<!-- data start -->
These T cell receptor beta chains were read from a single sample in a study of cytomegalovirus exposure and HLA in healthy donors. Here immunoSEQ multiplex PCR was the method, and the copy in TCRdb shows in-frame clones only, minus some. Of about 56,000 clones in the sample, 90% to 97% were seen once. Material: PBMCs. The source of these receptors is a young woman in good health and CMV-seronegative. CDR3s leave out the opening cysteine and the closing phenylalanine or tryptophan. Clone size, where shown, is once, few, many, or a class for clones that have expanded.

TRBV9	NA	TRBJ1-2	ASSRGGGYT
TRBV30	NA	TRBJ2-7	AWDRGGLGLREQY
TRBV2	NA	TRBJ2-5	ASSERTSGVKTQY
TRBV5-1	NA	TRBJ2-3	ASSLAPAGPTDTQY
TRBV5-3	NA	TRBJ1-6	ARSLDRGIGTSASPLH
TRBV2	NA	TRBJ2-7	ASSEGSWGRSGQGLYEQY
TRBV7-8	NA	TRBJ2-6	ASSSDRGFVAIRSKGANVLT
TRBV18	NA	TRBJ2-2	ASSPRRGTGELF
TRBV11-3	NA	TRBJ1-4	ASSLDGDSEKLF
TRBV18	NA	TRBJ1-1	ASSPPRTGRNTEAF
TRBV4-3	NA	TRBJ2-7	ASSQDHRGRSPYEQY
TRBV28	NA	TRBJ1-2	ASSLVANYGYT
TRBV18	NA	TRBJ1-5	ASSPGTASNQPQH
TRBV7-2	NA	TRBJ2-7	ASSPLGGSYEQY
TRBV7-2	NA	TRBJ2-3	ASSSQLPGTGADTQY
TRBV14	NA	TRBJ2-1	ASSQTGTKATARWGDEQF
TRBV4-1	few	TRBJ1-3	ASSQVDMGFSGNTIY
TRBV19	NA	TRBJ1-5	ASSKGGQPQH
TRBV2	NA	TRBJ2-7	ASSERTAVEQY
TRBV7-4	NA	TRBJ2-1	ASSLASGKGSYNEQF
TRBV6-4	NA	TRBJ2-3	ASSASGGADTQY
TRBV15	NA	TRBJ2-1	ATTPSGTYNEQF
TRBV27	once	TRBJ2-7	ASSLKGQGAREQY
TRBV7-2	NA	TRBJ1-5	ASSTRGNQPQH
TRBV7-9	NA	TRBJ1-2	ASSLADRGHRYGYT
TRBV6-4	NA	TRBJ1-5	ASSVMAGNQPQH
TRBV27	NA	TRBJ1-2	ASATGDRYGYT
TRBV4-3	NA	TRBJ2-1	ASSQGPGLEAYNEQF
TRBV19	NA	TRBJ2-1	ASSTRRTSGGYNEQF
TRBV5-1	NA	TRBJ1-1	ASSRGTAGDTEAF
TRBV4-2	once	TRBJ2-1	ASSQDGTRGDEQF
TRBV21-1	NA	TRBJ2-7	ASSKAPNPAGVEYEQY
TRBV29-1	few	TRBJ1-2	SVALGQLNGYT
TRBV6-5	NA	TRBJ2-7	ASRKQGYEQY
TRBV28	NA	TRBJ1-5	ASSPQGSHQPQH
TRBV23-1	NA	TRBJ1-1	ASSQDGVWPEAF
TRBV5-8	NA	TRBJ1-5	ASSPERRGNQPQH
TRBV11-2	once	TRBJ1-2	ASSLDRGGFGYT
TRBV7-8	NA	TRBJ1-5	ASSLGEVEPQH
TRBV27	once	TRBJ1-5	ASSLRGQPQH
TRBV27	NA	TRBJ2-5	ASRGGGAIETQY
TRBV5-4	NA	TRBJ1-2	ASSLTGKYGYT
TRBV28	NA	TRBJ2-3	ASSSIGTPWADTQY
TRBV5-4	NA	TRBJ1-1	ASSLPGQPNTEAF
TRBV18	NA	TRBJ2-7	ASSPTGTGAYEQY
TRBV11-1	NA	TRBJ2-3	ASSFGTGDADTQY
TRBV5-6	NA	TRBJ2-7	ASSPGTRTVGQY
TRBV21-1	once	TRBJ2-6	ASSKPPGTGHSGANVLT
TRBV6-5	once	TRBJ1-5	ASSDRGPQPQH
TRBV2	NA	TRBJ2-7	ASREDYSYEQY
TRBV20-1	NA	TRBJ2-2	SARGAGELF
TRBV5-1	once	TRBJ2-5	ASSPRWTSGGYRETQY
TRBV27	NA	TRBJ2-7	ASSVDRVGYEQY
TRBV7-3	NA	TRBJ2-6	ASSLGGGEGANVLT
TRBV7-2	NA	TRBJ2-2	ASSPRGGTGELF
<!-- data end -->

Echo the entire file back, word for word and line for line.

These T cell receptor beta chains were read from a single sample in a study of cytomegalovirus exposure and HLA in healthy donors. Here immunoSEQ multiplex PCR was the method, and the copy in TCRdb shows in-frame clones only, minus some. Of about 56,000 clones in the sample, 90% to 97% were seen once. Material: PBMCs. The source of these receptors is a young woman in good health and CMV-seronegative. CDR3s leave out the opening cysteine and the closing phenylalanine or tryptophan. Clone size, where shown, is once, few, many, or a class for clones that have expanded.

TRBV9	NA	TRBJ1-2	ASSRGGGYT
TRBV30	NA	TRBJ2-7	AWDRGGLGLREQY
TRBV2	NA	TRBJ2-5	ASSERTSGVKTQY
TRBV5-1	NA	TRBJ2-3	ASSLAPAGPTDTQY
TRBV5-3	NA	TRBJ1-6	ARSLDRGIGTSASPLH
TRBV2	NA	TRBJ2-7	ASSEGSWGRSGQGLYEQY
TRBV7-8	NA	TRBJ2-6	ASSSDRGFVAIRSKGANVLT
TRBV18	NA	TRBJ2-2	ASSPRRGTGELF
TRBV11-3	NA	TRBJ1-4	ASSLDGDSEKLF
TRBV18	NA	TRBJ1-1	ASSPPRTGRNTEAF
TRBV4-3	NA	TRBJ2-7	ASSQDHRGRSPYEQY
TRBV28	NA	TRBJ1-2	ASSLVANYGYT
TRBV18	NA	TRBJ1-5	ASSPGTASNQPQH
TRBV7-2	NA	TRBJ2-7	ASSPLGGSYEQY
TRBV7-2	NA	TRBJ2-3	ASSSQLPGTGADTQY
TRBV14	NA	TRBJ2-1	ASSQTGTKATARWGDEQF
TRBV4-1	few	TRBJ1-3	ASSQVDMGFSGNTIY
TRBV19	NA	TRBJ1-5	ASSKGGQPQH
TRBV2	NA	TRBJ2-7	ASSERTAVEQY
TRBV7-4	NA	TRBJ2-1	ASSLASGKGSYNEQF
TRBV6-4	NA	TRBJ2-3	ASSASGGADTQY
TRBV15	NA	TRBJ2-1	ATTPSGTYNEQF
TRBV27	once	TRBJ2-7	ASSLKGQGAREQY
TRBV7-2	NA	TRBJ1-5	ASSTRGNQPQH
TRBV7-9	NA	TRBJ1-2	ASSLADRGHRYGYT
TRBV6-4	NA	TRBJ1-5	ASSVMAGNQPQH
TRBV27	NA	TRBJ1-2	ASATGDRYGYT
TRBV4-3	NA	TRBJ2-1	ASSQGPGLEAYNEQF
TRBV19	NA	TRBJ2-1	ASSTRRTSGGYNEQF
TRBV5-1	NA	TRBJ1-1	ASSRGTAGDTEAF
TRBV4-2	once	TRBJ2-1	ASSQDGTRGDEQF
TRBV21-1	NA	TRBJ2-7	ASSKAPNPAGVEYEQY
TRBV29-1	few	TRBJ1-2	SVALGQLNGYT
TRBV6-5	NA	TRBJ2-7	ASRKQGYEQY
TRBV28	NA	TRBJ1-5	ASSPQGSHQPQH
TRBV23-1	NA	TRBJ1-1	ASSQDGVWPEAF
TRBV5-8	NA	TRBJ1-5	ASSPERRGNQPQH
TRBV11-2	once	TRBJ1-2	ASSLDRGGFGYT
TRBV7-8	NA	TRBJ1-5	ASSLGEVEPQH
TRBV27	once	TRBJ1-5	ASSLRGQPQH
TRBV27	NA	TRBJ2-5	ASRGGGAIETQY
TRBV5-4	NA	TRBJ1-2	ASSLTGKYGYT
TRBV28	NA	TRBJ2-3	ASSSIGTPWADTQY
TRBV5-4	NA	TRBJ1-1	ASSLPGQPNTEAF
TRBV18	NA	TRBJ2-7	ASSPTGTGAYEQY
TRBV11-1	NA	TRBJ2-3	ASSFGTGDADTQY
TRBV5-6	NA	TRBJ2-7	ASSPGTRTVGQY
TRBV21-1	once	TRBJ2-6	ASSKPPGTGHSGANVLT
TRBV6-5	once	TRBJ1-5	ASSDRGPQPQH
TRBV2	NA	TRBJ2-7	ASREDYSYEQY
TRBV20-1	NA	TRBJ2-2	SARGAGELF
TRBV5-1	once	TRBJ2-5	ASSPRWTSGGYRETQY
TRBV27	NA	TRBJ2-7	ASSVDRVGYEQY
TRBV7-3	NA	TRBJ2-6	ASSLGGGEGANVLT
TRBV7-2	NA	TRBJ2-2	ASSPRGGTGELF